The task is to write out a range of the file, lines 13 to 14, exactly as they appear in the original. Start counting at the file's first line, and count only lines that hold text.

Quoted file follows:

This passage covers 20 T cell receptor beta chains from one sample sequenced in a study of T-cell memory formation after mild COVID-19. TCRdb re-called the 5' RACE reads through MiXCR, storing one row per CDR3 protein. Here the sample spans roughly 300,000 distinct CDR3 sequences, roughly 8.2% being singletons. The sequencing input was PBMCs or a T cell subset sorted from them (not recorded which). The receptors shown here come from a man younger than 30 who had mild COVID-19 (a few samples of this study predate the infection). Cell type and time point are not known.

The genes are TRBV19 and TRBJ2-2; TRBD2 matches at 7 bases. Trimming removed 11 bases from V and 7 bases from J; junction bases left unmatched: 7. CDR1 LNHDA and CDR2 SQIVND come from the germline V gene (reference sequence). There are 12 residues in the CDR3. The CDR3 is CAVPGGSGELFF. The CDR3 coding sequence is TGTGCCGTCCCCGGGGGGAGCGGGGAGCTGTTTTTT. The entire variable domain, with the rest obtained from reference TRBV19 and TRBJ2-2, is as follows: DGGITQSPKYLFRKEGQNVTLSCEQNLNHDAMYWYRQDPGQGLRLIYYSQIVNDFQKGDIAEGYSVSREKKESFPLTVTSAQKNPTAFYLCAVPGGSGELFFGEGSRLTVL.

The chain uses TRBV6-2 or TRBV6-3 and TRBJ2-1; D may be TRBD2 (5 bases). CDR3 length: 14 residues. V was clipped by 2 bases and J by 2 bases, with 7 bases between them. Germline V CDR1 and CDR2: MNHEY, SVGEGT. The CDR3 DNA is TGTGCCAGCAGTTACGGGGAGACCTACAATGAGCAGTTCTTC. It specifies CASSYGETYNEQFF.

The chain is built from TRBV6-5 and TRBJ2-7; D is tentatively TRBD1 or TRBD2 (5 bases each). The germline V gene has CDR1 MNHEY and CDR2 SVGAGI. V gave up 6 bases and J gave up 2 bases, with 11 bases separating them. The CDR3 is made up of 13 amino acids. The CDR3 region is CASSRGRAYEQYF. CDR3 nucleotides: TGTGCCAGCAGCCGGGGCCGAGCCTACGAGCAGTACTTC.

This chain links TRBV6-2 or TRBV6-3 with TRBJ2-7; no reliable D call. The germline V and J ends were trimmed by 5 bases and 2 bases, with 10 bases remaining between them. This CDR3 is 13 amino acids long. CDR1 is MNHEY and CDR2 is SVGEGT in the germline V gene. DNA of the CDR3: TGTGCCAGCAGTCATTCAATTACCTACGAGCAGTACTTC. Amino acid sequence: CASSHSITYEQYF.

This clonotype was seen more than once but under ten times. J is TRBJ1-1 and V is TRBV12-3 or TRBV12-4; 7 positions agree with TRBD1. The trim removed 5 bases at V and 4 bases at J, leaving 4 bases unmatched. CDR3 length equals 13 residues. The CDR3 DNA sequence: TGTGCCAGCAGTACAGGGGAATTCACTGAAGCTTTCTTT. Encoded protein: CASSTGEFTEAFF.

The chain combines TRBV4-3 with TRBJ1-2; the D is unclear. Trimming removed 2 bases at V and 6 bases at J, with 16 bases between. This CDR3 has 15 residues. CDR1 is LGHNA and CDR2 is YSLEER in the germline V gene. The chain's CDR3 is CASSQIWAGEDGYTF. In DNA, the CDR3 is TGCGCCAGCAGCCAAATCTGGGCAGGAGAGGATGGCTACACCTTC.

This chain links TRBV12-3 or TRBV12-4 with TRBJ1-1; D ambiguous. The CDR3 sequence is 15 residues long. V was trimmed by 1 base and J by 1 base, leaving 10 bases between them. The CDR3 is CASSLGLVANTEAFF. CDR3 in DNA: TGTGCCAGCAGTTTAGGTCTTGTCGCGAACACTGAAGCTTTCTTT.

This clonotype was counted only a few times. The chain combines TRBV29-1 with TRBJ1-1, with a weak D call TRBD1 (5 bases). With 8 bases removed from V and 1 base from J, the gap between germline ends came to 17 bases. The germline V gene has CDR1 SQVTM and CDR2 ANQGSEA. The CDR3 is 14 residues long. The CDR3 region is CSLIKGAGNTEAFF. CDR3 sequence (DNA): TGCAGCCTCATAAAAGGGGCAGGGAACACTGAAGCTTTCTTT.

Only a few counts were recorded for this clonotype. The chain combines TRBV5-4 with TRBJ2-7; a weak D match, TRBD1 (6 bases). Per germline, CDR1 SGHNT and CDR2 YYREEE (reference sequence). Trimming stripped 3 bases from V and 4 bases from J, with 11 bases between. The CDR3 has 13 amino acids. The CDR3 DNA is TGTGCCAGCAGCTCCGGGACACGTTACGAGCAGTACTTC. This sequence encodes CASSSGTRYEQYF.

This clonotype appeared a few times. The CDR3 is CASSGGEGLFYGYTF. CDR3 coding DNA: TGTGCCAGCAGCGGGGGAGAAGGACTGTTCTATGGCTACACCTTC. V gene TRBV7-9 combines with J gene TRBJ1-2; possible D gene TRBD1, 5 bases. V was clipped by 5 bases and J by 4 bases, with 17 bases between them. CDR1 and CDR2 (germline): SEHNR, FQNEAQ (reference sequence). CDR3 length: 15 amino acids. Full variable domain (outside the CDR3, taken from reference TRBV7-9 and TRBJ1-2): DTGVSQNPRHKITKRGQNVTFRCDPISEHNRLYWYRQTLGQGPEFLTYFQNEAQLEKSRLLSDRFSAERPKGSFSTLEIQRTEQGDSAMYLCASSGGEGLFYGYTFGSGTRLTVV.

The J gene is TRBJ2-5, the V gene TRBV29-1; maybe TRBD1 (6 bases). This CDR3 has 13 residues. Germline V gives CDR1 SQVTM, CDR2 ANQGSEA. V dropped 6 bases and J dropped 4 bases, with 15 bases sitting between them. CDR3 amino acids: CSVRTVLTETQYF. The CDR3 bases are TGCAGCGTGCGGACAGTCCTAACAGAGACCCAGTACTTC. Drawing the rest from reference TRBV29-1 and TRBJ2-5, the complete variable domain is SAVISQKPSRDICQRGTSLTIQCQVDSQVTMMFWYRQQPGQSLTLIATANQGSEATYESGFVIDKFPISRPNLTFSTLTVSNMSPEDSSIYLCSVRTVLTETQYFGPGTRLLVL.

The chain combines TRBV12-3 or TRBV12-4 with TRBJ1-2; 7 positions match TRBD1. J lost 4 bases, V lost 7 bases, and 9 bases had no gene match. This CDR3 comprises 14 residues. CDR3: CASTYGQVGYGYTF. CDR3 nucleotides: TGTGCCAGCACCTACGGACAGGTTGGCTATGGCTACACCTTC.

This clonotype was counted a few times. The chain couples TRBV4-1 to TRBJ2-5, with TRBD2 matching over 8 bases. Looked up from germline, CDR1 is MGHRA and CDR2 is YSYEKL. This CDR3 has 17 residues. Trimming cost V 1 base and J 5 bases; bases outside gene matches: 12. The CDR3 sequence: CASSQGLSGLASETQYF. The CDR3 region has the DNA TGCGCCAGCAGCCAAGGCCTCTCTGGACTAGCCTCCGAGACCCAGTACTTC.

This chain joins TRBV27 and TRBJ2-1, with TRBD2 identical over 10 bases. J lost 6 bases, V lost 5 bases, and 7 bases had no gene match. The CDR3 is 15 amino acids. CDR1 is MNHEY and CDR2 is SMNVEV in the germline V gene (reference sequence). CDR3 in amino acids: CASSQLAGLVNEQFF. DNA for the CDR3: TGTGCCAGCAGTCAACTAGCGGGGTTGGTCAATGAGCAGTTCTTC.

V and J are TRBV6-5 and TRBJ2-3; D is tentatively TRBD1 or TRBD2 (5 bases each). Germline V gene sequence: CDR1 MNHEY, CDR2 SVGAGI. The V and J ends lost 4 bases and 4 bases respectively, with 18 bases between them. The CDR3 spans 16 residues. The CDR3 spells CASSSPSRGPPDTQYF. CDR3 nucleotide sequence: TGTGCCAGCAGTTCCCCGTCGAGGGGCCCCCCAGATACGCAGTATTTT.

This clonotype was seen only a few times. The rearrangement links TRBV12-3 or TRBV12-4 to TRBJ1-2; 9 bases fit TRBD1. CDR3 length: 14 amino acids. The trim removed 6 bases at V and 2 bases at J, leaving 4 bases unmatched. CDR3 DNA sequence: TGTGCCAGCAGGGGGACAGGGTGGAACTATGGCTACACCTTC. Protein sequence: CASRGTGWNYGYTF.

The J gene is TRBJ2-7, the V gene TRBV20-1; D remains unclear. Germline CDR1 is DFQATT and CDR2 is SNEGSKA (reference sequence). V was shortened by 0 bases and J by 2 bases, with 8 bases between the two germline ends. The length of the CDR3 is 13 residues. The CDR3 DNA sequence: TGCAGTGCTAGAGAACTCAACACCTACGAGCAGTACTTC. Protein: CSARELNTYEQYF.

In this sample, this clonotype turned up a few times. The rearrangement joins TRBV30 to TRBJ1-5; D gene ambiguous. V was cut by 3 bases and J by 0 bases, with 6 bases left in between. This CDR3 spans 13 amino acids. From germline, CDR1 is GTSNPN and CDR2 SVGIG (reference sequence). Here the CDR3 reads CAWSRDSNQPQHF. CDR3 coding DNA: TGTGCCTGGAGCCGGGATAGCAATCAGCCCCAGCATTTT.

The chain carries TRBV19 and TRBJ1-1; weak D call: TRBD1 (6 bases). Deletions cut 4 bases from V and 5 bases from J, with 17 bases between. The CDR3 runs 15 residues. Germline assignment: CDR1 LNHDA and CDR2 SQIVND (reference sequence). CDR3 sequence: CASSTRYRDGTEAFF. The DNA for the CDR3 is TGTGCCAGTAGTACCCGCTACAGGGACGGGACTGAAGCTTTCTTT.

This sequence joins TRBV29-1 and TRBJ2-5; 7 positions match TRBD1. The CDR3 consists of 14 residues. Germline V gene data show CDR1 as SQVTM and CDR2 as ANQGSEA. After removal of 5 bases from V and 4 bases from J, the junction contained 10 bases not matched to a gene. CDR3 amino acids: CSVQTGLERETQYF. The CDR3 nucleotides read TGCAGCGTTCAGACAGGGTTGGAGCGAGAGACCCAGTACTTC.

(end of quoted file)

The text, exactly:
The chain combines TRBV12-3 or TRBV12-4 with TRBJ1-2; 7 positions match TRBD1. J lost 4 bases, V lost 7 bases, and 9 bases had no gene match. This CDR3 comprises 14 residues. CDR3: CASTYGQVGYGYTF. CDR3 nucleotides: TGTGCCAGCACCTACGGACAGGTTGGCTATGGCTACACCTTC.

This clonotype was counted a few times. The chain couples TRBV4-1 to TRBJ2-5, with TRBD2 matching over 8 bases. Looked up from germline, CDR1 is MGHRA and CDR2 is YSYEKL. This CDR3 has 17 residues. Trimming cost V 1 base and J 5 bases; bases outside gene matches: 12. The CDR3 sequence: CASSQGLSGLASETQYF. The CDR3 region has the DNA TGCGCCAGCAGCCAAGGCCTCTCTGGACTAGCCTCCGAGACCCAGTACTTC.